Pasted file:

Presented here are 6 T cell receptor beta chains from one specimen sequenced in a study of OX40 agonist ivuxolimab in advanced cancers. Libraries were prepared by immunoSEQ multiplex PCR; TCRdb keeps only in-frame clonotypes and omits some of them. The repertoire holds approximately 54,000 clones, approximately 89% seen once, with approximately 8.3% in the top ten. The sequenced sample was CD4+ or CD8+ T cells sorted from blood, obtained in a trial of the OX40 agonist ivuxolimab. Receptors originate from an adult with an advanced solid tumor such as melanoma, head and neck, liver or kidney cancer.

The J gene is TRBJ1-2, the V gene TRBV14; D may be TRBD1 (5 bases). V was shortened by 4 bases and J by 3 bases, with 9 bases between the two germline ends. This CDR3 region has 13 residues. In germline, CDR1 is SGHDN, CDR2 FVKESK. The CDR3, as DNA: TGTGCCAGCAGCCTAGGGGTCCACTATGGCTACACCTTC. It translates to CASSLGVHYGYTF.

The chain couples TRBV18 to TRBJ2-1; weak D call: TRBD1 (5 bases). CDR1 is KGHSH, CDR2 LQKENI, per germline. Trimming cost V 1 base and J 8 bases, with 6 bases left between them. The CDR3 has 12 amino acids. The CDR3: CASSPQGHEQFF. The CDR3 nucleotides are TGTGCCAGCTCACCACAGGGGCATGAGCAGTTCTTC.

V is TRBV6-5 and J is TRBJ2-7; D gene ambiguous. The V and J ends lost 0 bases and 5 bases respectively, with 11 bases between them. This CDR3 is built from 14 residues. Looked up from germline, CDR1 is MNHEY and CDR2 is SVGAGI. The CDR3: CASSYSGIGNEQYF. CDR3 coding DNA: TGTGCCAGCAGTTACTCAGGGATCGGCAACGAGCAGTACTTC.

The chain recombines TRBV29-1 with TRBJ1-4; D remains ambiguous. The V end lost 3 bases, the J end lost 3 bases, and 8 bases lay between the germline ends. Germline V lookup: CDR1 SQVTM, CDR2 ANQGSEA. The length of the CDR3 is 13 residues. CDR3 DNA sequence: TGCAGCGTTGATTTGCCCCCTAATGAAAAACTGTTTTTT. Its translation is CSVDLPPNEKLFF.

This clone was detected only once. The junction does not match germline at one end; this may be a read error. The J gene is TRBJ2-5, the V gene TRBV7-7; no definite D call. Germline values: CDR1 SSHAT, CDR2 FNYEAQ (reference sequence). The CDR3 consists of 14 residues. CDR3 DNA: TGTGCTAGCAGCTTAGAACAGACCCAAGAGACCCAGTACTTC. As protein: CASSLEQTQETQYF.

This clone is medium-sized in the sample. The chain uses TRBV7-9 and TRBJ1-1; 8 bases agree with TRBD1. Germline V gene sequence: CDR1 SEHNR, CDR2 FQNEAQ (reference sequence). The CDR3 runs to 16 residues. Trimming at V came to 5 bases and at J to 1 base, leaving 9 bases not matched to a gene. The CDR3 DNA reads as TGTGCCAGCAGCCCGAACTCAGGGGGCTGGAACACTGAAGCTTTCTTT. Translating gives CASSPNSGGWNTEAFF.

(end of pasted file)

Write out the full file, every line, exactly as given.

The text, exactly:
Presented here are 6 T cell receptor beta chains from one specimen sequenced in a study of OX40 agonist ivuxolimab in advanced cancers. Libraries were prepared by immunoSEQ multiplex PCR; TCRdb keeps only in-frame clonotypes and omits some of them. The repertoire holds approximately 54,000 clones, approximately 89% seen once, with approximately 8.3% in the top ten. The sequenced sample was CD4+ or CD8+ T cells sorted from blood, obtained in a trial of the OX40 agonist ivuxolimab. Receptors originate from an adult with an advanced solid tumor such as melanoma, head and neck, liver or kidney cancer.

The J gene is TRBJ1-2, the V gene TRBV14; D may be TRBD1 (5 bases). V was shortened by 4 bases and J by 3 bases, with 9 bases between the two germline ends. This CDR3 region has 13 residues. In germline, CDR1 is SGHDN, CDR2 FVKESK. The CDR3, as DNA: TGTGCCAGCAGCCTAGGGGTCCACTATGGCTACACCTTC. It translates to CASSLGVHYGYTF.

The chain couples TRBV18 to TRBJ2-1; weak D call: TRBD1 (5 bases). CDR1 is KGHSH, CDR2 LQKENI, per germline. Trimming cost V 1 base and J 8 bases, with 6 bases left between them. The CDR3 has 12 amino acids. The CDR3: CASSPQGHEQFF. The CDR3 nucleotides are TGTGCCAGCTCACCACAGGGGCATGAGCAGTTCTTC.

V is TRBV6-5 and J is TRBJ2-7; D gene ambiguous. The V and J ends lost 0 bases and 5 bases respectively, with 11 bases between them. This CDR3 is built from 14 residues. Looked up from germline, CDR1 is MNHEY and CDR2 is SVGAGI. The CDR3: CASSYSGIGNEQYF. CDR3 coding DNA: TGTGCCAGCAGTTACTCAGGGATCGGCAACGAGCAGTACTTC.

The chain recombines TRBV29-1 with TRBJ1-4; D remains ambiguous. The V end lost 3 bases, the J end lost 3 bases, and 8 bases lay between the germline ends. Germline V lookup: CDR1 SQVTM, CDR2 ANQGSEA. The length of the CDR3 is 13 residues. CDR3 DNA sequence: TGCAGCGTTGATTTGCCCCCTAATGAAAAACTGTTTTTT. Its translation is CSVDLPPNEKLFF.

This clone was detected only once. The junction does not match germline at one end; this may be a read error. The J gene is TRBJ2-5, the V gene TRBV7-7; no definite D call. Germline values: CDR1 SSHAT, CDR2 FNYEAQ (reference sequence). The CDR3 consists of 14 residues. CDR3 DNA: TGTGCTAGCAGCTTAGAACAGACCCAAGAGACCCAGTACTTC. As protein: CASSLEQTQETQYF.

This clone is medium-sized in the sample. The chain uses TRBV7-9 and TRBJ1-1; 8 bases agree with TRBD1. Germline V gene sequence: CDR1 SEHNR, CDR2 FQNEAQ (reference sequence). The CDR3 runs to 16 residues. Trimming at V came to 5 bases and at J to 1 base, leaving 9 bases not matched to a gene. The CDR3 DNA reads as TGTGCCAGCAGCCCGAACTCAGGGGGCTGGAACACTGAAGCTTTCTTT. Translating gives CASSPNSGGWNTEAFF.